The following is a summary of “Extracorporeal adsorption of protective and toxic bile acids and bilirubin in patients with cholestatic liver dysfunction: a prospective study,” published in the November 2023 issue of Critical Care by Greimel et al.
Researchers performed a prospective study to investigate the effectiveness of Cytosorb® (CS), a cytokine adsorber, in removing toxic bile acids (BAs) from the blood of critically ill patients with cholestatic liver dysfunction.
They conducted the Cyto-SOVLE study, enrolling 20 intensive care patients with cholestatic liver dysfunction who were undergoing continuous kidney replacement therapy, had a total bilirubin concentration of> 10 mg/dl, and had CS applied to the dialysis circuit. Bilirubin and various BAs were assessed at specified time points (10 min, 1, 3, 6, and 12 h after initiation) before and after CS application. The relative reduction (RR, %) was calculated.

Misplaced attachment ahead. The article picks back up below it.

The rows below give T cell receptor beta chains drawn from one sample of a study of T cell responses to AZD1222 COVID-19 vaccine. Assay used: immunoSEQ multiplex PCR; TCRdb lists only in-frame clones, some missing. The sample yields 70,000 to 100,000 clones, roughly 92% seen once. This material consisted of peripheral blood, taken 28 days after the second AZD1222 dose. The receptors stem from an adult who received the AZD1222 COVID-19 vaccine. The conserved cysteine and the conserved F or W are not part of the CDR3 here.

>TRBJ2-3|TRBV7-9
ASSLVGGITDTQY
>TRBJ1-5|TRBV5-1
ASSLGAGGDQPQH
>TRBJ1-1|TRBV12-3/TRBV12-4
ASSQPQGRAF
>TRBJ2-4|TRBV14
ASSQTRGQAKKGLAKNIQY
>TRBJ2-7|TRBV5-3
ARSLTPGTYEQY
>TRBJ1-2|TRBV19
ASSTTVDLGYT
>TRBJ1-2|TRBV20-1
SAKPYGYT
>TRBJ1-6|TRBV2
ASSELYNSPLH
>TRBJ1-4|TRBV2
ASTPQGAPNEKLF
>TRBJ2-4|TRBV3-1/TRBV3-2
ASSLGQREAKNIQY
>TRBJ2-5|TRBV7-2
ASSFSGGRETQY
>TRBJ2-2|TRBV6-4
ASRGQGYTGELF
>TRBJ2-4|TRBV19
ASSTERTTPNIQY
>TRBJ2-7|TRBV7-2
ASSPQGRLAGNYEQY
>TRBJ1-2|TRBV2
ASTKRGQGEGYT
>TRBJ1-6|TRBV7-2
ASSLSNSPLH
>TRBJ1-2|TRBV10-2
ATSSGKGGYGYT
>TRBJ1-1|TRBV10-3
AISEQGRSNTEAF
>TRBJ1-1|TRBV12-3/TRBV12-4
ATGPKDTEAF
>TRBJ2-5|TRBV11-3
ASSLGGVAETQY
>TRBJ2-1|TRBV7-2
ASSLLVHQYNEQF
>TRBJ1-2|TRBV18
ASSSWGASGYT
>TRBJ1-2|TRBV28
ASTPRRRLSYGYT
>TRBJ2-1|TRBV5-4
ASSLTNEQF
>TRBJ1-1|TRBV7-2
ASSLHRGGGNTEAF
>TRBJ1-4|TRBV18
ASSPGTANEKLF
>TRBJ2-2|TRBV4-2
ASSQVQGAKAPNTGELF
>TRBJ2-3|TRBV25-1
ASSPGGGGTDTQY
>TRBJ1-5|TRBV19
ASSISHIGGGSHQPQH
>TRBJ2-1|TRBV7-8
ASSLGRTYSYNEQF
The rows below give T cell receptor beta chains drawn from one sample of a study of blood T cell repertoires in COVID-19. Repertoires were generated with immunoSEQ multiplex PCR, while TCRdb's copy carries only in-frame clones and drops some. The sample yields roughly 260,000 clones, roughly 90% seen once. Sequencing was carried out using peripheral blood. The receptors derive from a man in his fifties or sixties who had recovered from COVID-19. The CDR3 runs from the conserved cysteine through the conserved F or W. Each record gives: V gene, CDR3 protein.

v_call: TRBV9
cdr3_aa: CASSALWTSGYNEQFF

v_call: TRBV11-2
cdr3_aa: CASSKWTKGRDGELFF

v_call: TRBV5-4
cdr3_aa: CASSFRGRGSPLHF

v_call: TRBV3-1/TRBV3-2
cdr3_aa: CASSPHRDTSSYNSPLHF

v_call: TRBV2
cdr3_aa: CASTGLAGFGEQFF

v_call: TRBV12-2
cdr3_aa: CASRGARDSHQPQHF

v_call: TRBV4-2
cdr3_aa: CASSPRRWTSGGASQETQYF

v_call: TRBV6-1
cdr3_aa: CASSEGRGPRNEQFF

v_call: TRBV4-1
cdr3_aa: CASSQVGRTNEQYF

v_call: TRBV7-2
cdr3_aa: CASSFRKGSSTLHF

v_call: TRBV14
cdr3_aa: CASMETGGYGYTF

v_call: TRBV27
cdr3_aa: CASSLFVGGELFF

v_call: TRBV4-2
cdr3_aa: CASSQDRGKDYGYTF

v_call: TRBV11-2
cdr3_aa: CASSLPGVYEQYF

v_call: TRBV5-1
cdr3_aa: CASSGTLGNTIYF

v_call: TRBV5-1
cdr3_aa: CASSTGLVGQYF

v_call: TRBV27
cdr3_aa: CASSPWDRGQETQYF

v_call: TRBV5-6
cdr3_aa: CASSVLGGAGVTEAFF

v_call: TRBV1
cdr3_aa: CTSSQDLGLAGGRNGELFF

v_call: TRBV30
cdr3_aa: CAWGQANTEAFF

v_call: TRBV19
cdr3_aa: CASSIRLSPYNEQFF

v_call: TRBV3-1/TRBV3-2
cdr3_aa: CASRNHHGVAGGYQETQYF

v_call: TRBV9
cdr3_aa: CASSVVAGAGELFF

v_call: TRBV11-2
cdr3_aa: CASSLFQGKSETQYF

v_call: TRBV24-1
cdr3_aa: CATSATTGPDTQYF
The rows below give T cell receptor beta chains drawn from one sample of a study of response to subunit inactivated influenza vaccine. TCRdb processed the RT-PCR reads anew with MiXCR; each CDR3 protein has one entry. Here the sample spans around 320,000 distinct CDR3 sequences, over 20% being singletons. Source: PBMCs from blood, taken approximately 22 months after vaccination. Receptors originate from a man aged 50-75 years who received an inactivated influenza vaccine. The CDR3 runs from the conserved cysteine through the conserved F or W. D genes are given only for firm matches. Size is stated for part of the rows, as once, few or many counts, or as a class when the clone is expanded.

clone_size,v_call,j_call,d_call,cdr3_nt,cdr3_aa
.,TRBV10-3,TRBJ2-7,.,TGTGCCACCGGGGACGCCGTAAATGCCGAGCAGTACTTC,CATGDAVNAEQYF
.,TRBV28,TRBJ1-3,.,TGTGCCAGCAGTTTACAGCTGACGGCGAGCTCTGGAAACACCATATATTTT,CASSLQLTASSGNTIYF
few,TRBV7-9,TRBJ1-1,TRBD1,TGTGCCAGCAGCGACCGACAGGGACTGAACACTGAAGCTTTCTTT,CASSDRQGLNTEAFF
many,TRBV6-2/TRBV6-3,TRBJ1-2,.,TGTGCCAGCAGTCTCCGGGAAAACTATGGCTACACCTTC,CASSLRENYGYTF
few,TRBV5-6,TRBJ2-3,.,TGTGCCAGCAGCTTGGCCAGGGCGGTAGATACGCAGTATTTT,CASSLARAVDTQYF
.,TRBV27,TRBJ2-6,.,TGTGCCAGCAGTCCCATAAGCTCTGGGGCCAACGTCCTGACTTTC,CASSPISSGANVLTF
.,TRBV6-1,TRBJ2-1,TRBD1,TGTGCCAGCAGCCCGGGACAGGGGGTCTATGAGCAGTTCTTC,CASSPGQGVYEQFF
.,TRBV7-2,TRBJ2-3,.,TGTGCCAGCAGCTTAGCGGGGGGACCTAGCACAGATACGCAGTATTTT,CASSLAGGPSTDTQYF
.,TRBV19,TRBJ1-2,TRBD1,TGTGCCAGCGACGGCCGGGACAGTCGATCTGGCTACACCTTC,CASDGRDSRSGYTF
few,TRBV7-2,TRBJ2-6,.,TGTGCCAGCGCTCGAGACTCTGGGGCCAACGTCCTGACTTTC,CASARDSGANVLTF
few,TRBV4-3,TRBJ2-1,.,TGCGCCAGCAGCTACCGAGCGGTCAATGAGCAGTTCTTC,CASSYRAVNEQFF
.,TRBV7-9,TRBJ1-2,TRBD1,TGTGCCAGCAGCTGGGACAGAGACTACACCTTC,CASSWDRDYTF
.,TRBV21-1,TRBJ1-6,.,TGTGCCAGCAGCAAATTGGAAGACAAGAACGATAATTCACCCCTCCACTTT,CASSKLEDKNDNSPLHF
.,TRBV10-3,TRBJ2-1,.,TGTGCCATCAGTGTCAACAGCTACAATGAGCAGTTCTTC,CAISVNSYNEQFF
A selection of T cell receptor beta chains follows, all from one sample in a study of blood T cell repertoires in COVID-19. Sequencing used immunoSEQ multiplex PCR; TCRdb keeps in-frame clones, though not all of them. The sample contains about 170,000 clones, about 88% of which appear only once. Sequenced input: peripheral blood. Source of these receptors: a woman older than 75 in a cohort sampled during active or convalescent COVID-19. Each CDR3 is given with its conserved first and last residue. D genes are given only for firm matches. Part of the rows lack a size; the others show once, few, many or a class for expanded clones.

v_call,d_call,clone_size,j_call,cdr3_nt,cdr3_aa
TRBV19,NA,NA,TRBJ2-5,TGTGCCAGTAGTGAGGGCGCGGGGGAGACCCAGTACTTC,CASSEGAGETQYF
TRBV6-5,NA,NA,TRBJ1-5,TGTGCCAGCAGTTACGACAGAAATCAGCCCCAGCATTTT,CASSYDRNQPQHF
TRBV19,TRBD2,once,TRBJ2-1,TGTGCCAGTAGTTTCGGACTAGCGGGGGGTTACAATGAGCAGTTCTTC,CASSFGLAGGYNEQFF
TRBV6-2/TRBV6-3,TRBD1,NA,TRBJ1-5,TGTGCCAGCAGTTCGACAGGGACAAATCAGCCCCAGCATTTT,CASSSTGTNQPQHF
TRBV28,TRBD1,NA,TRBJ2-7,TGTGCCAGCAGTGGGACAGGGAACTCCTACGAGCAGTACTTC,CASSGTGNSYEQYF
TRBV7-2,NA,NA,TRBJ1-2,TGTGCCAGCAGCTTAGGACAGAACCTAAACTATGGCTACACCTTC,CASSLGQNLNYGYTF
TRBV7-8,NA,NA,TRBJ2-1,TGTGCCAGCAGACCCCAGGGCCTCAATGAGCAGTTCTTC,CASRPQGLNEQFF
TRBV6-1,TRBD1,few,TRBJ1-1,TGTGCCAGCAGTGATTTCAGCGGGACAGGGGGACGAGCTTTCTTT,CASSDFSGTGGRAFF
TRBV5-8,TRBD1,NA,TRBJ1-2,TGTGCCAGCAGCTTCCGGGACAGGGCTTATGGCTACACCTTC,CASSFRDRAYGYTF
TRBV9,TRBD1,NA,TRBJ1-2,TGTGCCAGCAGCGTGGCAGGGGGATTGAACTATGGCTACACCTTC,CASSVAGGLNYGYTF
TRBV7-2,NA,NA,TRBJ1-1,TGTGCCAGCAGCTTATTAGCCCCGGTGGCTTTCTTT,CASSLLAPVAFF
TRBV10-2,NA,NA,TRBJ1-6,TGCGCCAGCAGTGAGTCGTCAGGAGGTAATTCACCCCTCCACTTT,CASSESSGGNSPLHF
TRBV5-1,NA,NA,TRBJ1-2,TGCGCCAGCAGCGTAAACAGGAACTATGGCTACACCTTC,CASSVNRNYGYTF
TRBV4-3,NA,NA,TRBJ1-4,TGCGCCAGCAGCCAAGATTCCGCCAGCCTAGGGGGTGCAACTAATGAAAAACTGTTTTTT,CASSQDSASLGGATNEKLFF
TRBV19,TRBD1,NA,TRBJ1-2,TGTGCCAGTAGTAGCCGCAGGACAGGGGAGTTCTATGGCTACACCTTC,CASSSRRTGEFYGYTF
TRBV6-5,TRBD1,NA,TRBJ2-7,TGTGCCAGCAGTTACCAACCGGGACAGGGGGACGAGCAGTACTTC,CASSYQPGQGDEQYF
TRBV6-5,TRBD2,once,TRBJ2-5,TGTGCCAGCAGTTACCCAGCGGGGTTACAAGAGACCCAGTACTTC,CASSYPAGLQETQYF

The results showed a median RR for total and conjugated bilirubin of −31.8% and −30.3%, respectively, which decreased to −4.5% and −4.8% after 6 hours. Initial high RRs were observed for toxic BAs GCA (−97.4%), TCA (−94.9%), GCDCA (−82.5%), and TCDCA (−86.0%), decreasing after 6 hours to −32.9%, −32.7%, −12.8%, and −14.3%, respectively. Protective hydrophilic BAs exhibited a comparable RR after initiation (UDCA: −77.7%, GUDCA: −83.0%, TUDCA: −91.3%), dropping after 6 hours to −7.4%, −8.5%, and −12.5%, respectively.
Investigators concluded that cytosorb® can effectively remove bile acids from the blood of patients with cholestatic liver dysfunction, but its clinical benefits and risks need further evaluation.